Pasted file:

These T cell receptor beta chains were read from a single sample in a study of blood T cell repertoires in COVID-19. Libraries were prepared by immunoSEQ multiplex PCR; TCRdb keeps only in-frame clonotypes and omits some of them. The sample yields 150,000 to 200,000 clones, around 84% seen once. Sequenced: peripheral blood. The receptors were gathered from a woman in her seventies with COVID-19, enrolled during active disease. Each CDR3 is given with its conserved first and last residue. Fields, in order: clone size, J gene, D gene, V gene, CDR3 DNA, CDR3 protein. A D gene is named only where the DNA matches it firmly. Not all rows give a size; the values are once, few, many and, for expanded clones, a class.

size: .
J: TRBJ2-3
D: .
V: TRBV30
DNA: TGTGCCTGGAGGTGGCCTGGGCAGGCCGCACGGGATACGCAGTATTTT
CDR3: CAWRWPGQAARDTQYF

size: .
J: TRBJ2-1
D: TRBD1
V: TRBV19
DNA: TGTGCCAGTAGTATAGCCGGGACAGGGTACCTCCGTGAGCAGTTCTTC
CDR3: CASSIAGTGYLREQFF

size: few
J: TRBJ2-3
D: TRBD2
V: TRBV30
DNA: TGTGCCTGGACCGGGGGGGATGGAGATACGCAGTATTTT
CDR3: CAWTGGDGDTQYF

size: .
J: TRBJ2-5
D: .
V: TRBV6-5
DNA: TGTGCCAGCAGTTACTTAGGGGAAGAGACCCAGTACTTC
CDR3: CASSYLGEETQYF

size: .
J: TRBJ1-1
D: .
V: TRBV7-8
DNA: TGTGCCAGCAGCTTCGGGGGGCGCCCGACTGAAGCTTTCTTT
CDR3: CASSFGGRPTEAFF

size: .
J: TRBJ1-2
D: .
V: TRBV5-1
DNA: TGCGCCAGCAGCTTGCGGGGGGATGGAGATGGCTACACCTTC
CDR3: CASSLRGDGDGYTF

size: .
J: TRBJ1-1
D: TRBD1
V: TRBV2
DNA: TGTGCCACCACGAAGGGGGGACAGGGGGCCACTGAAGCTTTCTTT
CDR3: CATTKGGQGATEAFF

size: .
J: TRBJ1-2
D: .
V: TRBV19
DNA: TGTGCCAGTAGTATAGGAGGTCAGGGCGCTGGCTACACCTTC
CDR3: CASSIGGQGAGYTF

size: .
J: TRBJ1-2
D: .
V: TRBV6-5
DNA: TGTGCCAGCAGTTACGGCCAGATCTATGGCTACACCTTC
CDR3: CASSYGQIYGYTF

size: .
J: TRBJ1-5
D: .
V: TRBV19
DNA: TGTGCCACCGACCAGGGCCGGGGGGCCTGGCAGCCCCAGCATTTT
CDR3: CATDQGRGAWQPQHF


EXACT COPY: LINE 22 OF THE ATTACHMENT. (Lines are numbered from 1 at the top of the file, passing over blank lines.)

D: .